Expat parents who are legally recognised to study or work will be able to send their children to school without a study permit. A study permit will be required for children to attend school if parents have not been permitted to work.
The structured system in Canada is as follows:

  • Kindergarten: Ages 4 – 5 years old
  • Primary School: Ages 6-12
  • Middle School: Ages 12-14
  • High School: Ages 14- 18 (Age 18+ in Ontario)

Admission in Schools

Getting children admitted into a public school may prove difficult depending on the area you will be living in. Parents should ensure that they try and enrol their child into the school before the beginning of a new term due to the competition and less availability.

What is required to get admission in a school?

  • A document which proves your child’s age (passport or birth certificate)
  • Proof of address (Bank statement or electricity bill)
  • Proof of guardianship if child is under the age of 18 and not living with parents
  • Immunisation records
  • School reports along with samples of past school work

Public Schools

Expat children are able to attend public schools for free and day care opportunities are available throughout the country for children from the age of five.

The public schools in Canada have an excellent high score in international student assessments making the quality of the schools exceptional. Therefore, parents may want to choose which area to live in depending on the schools in that particular area after doing their research about the best suited schools available to their children around them.

Expats will find that many public elementary and secondary schools are free of charge for students with a residence permit, however those without a PR will need to pay tuition fees which is determined by what region you are in and this can start from around 8,000 to 14,000 CAD per year.

In different regions of Canada the same schooling system does not take place and the curriculum will differ. The curriculum is a reflection of the area where children are taught the history, geography and culture of that particular area.
In public schools, children will be taught some of the same subjects as their own country which includes English, Maths, Science, Art, and Social studies as well as many others.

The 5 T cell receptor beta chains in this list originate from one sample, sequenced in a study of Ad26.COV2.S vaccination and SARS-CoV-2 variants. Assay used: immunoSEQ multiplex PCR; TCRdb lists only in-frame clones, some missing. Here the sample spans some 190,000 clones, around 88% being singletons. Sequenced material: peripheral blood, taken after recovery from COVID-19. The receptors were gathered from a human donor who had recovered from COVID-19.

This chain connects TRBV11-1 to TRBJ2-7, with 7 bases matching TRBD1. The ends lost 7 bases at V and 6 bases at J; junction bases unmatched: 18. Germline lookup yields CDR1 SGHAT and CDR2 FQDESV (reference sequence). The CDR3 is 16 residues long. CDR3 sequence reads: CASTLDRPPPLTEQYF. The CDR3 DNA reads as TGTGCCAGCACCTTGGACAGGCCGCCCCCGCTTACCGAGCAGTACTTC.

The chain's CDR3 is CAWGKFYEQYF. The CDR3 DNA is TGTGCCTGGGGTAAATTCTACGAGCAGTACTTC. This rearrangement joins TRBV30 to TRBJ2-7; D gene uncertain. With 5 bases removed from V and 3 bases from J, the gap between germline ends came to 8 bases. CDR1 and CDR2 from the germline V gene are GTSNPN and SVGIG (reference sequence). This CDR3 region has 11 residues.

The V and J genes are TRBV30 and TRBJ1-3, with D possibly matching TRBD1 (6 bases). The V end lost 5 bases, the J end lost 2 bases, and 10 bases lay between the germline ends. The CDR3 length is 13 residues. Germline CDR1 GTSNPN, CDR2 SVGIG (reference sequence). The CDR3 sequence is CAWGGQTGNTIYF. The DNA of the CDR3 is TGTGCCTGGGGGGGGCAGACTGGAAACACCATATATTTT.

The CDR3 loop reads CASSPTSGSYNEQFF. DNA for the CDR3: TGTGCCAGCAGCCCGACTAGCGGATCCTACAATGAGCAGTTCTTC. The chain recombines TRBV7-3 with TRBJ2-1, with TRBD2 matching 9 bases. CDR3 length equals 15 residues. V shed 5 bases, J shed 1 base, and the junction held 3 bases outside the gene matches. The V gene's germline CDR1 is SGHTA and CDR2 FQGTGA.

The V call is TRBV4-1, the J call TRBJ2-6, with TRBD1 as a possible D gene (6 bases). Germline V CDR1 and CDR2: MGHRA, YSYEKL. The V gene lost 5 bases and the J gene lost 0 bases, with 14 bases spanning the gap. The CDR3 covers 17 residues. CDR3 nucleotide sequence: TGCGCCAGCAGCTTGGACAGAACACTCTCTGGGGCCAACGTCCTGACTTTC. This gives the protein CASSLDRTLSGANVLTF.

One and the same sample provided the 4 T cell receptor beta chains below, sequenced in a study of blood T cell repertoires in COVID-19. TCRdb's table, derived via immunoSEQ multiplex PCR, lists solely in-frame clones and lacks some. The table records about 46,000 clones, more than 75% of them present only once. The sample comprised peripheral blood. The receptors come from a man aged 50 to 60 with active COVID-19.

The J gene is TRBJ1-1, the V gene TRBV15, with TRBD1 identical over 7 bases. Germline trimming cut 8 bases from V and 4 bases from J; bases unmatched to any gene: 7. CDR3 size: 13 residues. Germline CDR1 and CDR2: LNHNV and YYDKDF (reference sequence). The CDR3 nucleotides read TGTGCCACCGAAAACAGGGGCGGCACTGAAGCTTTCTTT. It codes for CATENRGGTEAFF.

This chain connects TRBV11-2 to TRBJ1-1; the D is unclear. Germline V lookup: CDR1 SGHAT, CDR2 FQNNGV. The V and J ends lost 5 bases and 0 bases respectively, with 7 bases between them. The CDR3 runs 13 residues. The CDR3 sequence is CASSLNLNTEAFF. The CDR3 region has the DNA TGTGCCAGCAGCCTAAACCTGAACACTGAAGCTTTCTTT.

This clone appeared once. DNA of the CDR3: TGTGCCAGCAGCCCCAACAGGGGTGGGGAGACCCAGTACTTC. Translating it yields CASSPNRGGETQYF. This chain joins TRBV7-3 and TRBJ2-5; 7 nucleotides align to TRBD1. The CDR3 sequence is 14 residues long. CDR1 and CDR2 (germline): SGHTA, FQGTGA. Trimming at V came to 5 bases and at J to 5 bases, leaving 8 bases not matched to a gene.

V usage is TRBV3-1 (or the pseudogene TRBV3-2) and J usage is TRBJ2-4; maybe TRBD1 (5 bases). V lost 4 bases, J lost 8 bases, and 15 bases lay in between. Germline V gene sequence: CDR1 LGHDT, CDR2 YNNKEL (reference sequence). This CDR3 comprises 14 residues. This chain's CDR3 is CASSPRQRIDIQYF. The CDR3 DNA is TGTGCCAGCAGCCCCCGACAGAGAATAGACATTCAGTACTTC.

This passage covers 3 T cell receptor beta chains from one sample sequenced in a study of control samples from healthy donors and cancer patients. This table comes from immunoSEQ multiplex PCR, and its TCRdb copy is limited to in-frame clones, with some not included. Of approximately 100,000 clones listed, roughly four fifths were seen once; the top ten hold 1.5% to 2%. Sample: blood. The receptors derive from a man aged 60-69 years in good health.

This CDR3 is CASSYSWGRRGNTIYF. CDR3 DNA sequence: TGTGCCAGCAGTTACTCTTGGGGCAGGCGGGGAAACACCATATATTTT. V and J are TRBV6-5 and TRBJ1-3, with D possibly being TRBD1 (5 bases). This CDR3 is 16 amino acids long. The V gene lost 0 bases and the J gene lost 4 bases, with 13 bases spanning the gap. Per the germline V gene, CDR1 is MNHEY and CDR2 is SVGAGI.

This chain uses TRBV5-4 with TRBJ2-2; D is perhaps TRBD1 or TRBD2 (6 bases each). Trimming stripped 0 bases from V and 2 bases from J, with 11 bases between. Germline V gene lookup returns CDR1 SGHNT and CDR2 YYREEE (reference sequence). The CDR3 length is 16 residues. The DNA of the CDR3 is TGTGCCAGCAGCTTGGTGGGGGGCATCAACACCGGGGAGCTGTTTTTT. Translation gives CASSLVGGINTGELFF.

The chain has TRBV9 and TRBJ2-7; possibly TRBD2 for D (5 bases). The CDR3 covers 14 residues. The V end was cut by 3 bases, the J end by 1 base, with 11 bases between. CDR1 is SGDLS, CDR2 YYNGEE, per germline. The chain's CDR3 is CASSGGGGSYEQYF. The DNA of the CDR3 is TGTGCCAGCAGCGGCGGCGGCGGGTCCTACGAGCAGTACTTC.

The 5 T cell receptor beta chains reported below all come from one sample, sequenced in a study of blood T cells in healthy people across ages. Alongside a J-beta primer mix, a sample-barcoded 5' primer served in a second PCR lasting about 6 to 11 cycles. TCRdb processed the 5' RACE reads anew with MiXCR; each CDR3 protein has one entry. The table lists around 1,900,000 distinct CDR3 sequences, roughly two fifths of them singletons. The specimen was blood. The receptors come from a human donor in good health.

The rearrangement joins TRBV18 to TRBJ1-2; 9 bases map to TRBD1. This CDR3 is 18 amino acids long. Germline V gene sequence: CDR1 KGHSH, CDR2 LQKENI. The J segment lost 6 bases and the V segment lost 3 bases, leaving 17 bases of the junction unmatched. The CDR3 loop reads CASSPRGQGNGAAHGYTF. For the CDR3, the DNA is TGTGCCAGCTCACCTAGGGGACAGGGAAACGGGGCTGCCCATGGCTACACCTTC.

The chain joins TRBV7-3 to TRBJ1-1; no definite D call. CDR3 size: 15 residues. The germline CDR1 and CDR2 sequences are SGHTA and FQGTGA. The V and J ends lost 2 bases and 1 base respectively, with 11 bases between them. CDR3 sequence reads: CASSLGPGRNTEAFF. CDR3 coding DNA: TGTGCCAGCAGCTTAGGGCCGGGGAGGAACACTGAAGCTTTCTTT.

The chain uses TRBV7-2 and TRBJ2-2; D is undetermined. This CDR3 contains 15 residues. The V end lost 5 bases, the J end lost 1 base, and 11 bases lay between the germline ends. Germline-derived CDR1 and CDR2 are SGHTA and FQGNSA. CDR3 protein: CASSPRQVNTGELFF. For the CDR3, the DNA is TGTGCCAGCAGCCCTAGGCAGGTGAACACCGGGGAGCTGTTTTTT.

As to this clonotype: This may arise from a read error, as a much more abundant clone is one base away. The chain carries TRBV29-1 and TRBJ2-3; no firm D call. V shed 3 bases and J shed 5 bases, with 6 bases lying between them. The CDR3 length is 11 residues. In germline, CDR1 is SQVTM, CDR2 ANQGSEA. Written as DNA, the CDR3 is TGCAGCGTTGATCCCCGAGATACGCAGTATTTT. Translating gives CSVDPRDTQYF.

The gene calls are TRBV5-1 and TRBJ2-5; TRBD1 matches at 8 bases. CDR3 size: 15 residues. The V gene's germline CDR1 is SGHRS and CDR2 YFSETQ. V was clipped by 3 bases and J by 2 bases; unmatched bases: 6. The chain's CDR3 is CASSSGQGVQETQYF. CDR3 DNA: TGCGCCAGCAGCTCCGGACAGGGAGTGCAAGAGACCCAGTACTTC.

Private Schools

Many parents in Canada prefer to send their child to a private school because of the better facilities and range of extracurricular activities as well the highly trained teachers that are available. Private schools are funded by student tuition fees and private sources. With small classes and a more prominent standard of education each
school offers its own curriculum and teaching styles.

Private schools fees range from CAD 8,000 per year up to 40,000 CAD for private boarding schools. This is another factor which will depend on the location and how good the school is.

Majority of the private schools are based in the cities and near the Canadian border which all have their own admission criteria. You should ensure that you have all of the documents required as well as proof of immunisations and previous school records.

International Schools

As well as public and private schools, expats will find that there are also international schools in the country that they are able to send their child to. Expat parents may want their child to continue learning in their own foreign language, with the same curriculum and some international schools will offer this.


Students who have graduated from high school choose to go to college or university and Canada has more than 90 colleges and universities. The most popular universities in Canada are – The University of Toronto, The University of British Columbia in Vancouver and the McGill University in Montreal. Other students may decide after high school that they want to do a full time job or attend community colleges.